Gosh, there is so much to say about my Julia.
She was my first girl and the second love of my life. She’s Julia the brave, Julia the escape artist, Julia the wanderer, Julia the destroyer, Julia the anxious, Julia the maternal, Julia the savior of bugs, Julia the gymnast… She’s a beauty with to-die-for curls, her dad’s long black eyelashes, flawless naturally tan skin, plump lips and big blue eyes the size of saucers.
How such incredible bravery can coexist with such intense and painful fear in one individual is something of a mystery to me. She has no problem climbing to the highest heights, balancing on the most precarious of precipices, escaping out the back gate and wandering off our property alone. (And butt ass naked. Yes. I was mom of the year when she was two.) Yet, she had a social anxiety problem that causes her to be glued to a trusted adult and completely unable to speak in any situation that is out of the ordinary for her.
She is finally able to express love – she now tells us nightly how much she loves us – SOOOO MUCH (something she had never before been able to bring herself to say). She loves her best friend Darius to the point where it shatters her heart every time he has to leave. She professes her love for Peter hourly and loves all small animals and bugs. Heaven help the kid who squashes a bug in our house.
She is finally beginning to speak to family and friends who she trusts. Prior to this she wouldn’t even make eye contact, let alone speak, until she had adequately warmed up (this process could take her upward of several hours and this was with family and friends that she saw on a regular basis!).
Her major breakthrough came after we started talking to her about her difficulties and we assigned a name to this big monster. She is shy. And there’s nothing wrong with that. Really, it’s more than just shyness, it’s called selective mutism (and on the anxiety spectrum).
Julia outside of the house and Julia inside the house, were two completely different children. In the house she was loud (LOUD!), rambunctious, loving, sharp as as whip and destructive in her quest for new experiences. It was such a radical difference that for a long time (before I began to research her “symptoms”) we honestly thought she was just being rude when she was fearful. We thought she was stubbornly shy (to the nth degree) when it was in fact an anxiety problem – she had (and still has, to a somewhat lesser degree) a complete psychological barrier that prevents her from showing her amazing personality to the outside world.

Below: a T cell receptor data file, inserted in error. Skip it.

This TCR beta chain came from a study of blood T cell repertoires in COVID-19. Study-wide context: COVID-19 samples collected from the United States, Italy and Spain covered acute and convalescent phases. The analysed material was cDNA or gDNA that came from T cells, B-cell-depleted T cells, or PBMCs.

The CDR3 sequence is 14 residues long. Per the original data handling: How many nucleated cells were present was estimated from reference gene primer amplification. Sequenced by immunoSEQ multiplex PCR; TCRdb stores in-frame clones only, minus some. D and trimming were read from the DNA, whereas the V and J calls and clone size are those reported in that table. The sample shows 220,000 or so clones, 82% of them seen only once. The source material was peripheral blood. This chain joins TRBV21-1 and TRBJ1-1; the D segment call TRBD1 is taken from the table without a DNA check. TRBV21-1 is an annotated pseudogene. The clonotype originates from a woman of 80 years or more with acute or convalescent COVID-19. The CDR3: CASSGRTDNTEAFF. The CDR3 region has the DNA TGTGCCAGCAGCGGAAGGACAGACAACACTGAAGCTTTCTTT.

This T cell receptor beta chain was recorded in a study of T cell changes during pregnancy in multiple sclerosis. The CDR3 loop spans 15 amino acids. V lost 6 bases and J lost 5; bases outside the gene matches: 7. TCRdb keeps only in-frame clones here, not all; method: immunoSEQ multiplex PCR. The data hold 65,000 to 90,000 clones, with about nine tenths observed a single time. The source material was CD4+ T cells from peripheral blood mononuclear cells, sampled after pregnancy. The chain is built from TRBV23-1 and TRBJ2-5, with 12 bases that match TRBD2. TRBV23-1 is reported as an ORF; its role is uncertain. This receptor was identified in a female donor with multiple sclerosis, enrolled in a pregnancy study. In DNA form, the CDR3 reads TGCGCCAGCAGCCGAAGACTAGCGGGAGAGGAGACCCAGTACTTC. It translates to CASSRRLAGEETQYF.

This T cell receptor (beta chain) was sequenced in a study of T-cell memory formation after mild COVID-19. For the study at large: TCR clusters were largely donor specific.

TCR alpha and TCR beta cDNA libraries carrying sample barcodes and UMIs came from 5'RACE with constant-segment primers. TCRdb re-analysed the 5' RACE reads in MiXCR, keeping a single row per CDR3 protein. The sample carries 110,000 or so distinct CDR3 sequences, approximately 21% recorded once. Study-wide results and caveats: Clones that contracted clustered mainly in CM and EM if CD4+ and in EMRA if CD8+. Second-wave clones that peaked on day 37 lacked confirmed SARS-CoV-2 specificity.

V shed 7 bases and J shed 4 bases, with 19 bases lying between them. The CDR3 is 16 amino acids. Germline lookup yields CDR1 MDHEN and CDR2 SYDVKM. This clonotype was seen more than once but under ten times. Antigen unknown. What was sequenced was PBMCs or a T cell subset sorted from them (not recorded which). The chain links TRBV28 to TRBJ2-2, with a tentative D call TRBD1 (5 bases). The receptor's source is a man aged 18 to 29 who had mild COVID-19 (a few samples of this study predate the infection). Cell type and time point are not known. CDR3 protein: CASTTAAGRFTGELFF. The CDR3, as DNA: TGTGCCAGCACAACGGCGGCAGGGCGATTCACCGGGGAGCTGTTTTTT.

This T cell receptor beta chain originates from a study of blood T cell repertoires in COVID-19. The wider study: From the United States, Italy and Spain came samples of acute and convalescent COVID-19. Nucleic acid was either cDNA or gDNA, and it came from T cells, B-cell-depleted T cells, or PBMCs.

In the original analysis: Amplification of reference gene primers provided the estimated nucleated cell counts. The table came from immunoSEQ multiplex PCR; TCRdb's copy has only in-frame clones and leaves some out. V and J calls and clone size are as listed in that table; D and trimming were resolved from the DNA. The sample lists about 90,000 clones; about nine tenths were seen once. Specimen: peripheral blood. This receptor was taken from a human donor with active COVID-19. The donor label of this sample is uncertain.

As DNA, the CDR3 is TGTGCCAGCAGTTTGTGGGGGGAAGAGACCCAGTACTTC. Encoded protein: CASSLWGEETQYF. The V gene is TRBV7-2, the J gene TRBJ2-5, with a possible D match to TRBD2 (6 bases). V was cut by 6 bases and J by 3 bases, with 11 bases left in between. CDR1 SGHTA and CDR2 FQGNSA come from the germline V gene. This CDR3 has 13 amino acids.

There is still some way to go, but the breakthroughs she has been having recently were a long time in the making. Once we began to understand the fact that Julia’s “shyness” was beyond typical, beyond a characteristic of her personality, it was easier to help her. Talking about shyness, visualizing scenarios where she’s uncomfortable and working through them with her (over and over), and above all, letting her know that we weren’t putting any expectations on her and not trying to force her to do anything beyond what she was comfortable with, opened her up to a tremendous degree. The results were close to instantaneous.
We’ve been slowly encouraging the building up of her self-esteem through swimming lessons and gymnastics (both of these come very easy to her). Building friendships seems to take a long time for her, so having the same kids over often, which happens when you are a childcare provider as I am, seems to be extremely helpful to her. School, which she starts in the fall, will likely have a positive impact on her as well.
She just has so much potential. She could literally do anything she wanted to. If she wanted to be an athlete, she certainly has the chops and then some. She has muscles on top of her muscles and an instinctive sense of her body and its abilities. If she wanted to be a doctor or an astronaut, she absolutely has the intelligence and the drive necessary. She outsmarts the pants off me, and not in ways that I always encourage. If she wanted to be an artist or a performer, she has vast abundance of creativity to draw from. If she wants to be a mommy and stay home with her babies, she would certainly excel at that too. She was born with an ardent love of all little things, people, animals, bugs, and anything else she can take care of and protect.
If she survives to adulthood (which some days, when she’s scaling the play structure in the backyard, seems highly questionable), I’m very certain she’ll do great things. Regardless, anything she does she will likely be extremely passionate about and she will do with great fervor. If I had to sum up Julia in one word, that would be it. She is passionate. And in this world, I think that’s one of the greatest personality traits a person can have.